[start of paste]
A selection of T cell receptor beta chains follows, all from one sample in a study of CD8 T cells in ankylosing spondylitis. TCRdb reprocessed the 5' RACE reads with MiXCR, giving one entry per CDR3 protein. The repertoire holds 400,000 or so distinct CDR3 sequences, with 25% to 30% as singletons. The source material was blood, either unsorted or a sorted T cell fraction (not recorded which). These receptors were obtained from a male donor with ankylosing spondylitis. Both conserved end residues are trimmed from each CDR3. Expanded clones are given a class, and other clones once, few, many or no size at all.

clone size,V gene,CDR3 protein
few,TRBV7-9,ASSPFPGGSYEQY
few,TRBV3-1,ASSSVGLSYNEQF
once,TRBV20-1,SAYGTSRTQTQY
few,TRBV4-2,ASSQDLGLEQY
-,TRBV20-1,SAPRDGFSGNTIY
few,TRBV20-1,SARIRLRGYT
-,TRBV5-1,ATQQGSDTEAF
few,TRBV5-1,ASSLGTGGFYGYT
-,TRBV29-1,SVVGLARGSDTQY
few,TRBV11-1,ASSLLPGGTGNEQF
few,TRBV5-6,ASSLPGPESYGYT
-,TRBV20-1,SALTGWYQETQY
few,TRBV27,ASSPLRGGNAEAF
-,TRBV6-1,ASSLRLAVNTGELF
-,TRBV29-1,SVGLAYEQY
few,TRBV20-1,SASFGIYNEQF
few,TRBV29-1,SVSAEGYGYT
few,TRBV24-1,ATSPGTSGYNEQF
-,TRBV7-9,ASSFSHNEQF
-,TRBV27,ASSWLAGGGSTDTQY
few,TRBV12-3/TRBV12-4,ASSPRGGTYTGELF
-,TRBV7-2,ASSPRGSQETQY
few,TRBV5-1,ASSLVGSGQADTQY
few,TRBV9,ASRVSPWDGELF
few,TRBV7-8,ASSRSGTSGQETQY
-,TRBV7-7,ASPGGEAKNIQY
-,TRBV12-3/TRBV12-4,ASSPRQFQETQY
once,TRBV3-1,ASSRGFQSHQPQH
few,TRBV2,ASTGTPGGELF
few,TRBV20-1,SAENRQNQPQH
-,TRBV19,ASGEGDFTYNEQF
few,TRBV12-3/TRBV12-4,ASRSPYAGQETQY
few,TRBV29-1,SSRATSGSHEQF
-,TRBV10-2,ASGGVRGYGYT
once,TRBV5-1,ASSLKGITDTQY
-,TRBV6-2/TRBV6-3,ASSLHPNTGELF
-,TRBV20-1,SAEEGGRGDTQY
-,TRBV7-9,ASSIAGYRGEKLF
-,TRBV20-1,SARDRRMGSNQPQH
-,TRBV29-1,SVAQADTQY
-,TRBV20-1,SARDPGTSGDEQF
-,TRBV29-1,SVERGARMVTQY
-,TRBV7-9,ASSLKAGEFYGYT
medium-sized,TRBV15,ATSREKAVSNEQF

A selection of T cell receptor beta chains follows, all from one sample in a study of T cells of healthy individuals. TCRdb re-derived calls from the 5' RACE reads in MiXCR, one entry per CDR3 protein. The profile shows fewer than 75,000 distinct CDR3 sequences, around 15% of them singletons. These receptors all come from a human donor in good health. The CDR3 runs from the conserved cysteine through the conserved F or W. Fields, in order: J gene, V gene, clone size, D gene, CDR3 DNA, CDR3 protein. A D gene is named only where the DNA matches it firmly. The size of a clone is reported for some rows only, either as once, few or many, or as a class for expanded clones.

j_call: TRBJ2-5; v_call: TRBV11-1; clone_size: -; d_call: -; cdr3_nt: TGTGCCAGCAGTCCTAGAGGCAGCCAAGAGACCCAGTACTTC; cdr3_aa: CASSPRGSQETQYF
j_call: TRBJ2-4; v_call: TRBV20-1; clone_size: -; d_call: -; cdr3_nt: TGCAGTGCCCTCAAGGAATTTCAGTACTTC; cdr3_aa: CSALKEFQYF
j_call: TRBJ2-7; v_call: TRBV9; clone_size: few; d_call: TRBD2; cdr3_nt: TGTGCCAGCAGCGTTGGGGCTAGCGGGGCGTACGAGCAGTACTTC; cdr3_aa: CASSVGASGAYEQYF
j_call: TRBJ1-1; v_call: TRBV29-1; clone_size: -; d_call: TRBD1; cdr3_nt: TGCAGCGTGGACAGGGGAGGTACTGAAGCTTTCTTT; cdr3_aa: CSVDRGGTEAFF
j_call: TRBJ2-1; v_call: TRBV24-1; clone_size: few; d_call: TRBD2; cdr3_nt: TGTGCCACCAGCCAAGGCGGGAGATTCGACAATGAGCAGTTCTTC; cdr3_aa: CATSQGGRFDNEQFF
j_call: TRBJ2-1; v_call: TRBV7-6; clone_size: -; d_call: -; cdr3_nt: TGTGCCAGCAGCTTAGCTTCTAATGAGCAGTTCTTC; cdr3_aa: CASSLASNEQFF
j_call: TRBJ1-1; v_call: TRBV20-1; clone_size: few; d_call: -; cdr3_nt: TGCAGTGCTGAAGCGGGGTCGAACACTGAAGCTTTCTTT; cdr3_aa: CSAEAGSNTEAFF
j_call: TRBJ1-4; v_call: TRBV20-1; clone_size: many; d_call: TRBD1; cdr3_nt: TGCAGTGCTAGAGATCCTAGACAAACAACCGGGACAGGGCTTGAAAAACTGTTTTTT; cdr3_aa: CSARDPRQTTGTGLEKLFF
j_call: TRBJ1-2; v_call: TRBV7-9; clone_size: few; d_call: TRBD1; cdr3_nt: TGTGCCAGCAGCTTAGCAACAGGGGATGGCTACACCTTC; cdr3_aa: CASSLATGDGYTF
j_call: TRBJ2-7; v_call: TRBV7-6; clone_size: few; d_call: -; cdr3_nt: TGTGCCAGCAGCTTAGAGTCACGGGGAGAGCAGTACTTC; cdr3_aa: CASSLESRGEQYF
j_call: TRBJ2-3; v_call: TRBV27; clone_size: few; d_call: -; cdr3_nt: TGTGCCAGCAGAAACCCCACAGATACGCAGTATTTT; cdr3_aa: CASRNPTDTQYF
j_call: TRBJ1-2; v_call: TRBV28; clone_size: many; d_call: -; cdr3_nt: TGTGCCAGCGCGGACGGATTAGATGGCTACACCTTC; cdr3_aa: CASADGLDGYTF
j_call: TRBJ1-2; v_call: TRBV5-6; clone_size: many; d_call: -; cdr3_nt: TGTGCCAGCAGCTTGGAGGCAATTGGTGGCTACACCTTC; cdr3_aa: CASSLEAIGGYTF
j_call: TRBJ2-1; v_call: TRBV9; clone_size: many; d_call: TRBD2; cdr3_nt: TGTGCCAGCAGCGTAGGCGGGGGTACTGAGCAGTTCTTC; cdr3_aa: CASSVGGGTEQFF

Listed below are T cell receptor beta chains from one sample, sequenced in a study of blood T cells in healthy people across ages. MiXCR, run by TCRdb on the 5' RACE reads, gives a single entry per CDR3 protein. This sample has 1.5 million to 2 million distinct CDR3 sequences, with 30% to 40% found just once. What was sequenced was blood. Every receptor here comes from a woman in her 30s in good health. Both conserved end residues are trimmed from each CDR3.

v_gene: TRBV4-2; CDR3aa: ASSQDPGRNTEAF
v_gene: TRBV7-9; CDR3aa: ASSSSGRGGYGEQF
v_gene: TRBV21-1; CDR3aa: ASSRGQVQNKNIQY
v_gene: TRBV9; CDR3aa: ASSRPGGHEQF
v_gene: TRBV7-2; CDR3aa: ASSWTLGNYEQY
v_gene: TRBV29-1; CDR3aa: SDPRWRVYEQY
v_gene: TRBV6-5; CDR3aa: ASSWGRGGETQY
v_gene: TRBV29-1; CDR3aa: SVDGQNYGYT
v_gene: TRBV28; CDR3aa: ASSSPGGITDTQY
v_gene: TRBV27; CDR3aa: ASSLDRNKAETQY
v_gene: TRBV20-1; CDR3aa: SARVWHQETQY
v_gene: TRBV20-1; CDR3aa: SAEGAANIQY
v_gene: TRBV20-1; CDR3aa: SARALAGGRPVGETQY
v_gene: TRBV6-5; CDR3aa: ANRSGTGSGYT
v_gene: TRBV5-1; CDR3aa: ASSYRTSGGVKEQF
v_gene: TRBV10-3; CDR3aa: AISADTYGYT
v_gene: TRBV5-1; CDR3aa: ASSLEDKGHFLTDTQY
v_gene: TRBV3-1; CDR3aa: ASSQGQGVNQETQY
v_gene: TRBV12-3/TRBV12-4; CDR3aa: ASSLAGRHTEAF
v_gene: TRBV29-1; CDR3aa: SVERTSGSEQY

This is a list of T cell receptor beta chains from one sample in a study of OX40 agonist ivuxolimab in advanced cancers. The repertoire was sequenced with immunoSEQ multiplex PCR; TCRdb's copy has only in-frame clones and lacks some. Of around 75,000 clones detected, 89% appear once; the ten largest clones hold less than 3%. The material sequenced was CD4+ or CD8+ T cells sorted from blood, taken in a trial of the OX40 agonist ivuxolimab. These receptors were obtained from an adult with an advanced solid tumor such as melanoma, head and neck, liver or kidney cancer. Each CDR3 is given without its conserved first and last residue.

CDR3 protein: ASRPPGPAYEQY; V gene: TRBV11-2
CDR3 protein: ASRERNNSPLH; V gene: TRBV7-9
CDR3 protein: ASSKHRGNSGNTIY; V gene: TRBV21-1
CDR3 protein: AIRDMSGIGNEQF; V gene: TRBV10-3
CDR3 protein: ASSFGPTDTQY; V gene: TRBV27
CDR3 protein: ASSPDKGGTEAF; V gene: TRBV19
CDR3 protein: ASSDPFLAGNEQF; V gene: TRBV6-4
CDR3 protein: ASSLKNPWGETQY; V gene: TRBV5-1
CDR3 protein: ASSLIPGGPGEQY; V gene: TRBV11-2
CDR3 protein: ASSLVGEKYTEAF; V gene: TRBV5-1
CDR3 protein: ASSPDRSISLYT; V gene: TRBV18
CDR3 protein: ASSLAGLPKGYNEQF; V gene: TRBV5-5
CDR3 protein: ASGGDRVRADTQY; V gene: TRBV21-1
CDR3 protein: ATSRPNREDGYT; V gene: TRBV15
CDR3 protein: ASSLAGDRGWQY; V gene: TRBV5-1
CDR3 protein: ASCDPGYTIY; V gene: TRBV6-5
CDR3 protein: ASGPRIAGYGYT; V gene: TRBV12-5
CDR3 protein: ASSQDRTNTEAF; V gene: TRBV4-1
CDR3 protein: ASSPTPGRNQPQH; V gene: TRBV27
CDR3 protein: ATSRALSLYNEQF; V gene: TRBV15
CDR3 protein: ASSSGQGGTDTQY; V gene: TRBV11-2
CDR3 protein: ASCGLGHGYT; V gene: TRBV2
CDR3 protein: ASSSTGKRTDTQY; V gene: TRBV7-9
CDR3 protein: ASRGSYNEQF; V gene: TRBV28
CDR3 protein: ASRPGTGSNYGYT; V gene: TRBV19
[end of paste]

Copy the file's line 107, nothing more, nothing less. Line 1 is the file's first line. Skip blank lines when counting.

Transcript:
CDR3 protein: ASRGSYNEQF; V gene: TRBV28